As we’ve noted, these bold statements were serious, but also an attempt to gain attention from lawmakers and viewers to their predicament while they continue to battle Aereo. Shifting a broadcast network to cable would be a very sticky mess. Broadcasters groups own hundreds of their own TV stations, which rely on the free-to-air model getting ratings and selling ads. Without network programming, that model falls apart. While they certainly want Aereo to close up shop, if the networks and O&O stations from say Fox, Univision and more go to cable, we’d see quite an uproar from the broadcast groups. It’s important that the High Court realizes what’s at stake here with a fully-legal Aereo in operation. Aereo is redistributing copyrighted programming to mass subscribers without permission. We don’t care if they’re doing it with mirrors or tin cans with string attached. It is illegally retransmitting content over the internet.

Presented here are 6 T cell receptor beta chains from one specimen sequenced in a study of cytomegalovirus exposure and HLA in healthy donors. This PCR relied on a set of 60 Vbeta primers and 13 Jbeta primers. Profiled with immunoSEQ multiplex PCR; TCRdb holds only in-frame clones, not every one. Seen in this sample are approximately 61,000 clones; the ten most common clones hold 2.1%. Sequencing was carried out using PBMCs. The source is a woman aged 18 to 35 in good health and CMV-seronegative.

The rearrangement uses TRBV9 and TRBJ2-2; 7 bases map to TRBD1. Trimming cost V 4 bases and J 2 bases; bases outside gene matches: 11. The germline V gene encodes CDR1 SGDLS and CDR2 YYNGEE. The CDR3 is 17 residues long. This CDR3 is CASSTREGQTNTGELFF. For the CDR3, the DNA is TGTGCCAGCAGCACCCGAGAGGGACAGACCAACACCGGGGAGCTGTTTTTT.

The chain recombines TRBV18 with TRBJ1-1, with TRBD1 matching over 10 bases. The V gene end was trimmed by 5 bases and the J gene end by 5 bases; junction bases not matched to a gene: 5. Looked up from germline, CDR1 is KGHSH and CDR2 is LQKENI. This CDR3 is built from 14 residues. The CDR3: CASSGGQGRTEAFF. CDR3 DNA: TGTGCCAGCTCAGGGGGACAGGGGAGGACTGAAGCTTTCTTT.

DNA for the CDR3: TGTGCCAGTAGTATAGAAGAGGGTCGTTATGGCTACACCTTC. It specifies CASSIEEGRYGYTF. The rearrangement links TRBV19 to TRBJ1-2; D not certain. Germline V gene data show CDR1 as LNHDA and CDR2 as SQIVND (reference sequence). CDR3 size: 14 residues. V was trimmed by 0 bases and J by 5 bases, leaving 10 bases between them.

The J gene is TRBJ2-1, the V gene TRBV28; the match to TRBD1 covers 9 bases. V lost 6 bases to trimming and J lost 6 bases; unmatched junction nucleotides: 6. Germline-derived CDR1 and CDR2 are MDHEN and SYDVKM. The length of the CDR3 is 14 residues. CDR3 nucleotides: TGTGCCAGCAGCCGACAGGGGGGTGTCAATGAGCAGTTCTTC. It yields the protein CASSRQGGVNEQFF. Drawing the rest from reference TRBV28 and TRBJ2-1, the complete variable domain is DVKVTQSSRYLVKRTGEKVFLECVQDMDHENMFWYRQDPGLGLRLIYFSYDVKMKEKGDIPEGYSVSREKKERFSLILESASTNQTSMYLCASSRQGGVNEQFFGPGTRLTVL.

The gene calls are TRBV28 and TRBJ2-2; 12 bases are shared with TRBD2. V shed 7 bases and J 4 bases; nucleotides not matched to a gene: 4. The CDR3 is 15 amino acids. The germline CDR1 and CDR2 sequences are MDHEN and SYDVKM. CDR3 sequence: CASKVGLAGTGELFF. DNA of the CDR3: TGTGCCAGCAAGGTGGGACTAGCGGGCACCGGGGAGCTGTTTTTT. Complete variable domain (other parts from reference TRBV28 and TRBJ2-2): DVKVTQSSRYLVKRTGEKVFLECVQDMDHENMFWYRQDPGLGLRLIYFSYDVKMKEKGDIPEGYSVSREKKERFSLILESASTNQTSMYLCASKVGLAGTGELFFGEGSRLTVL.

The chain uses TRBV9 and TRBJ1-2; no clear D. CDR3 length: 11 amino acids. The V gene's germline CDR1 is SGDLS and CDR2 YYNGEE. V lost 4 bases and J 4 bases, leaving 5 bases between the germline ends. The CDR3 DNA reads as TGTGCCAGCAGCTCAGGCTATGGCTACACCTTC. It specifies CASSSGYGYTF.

1. Carl;

    Go back and look up the Sony Betamax case circa 1984 SCOTUS. The plaintiffs are partially the same and they got their asses handed to them. Back then, they wanted to hold Sony responsible for stealing their copyrighted material.

    This is the march of technology. There are winners and losers but there should be no role for the government in picking them. If these clowns want to take advantage of the public airwaves to sell advertising then we should be able to receive the broadcasts at our technological convenience. Otherwise, the SHOULD take their stuff and charge directly for it. But they shouldn’t be able to use the government to have it both ways.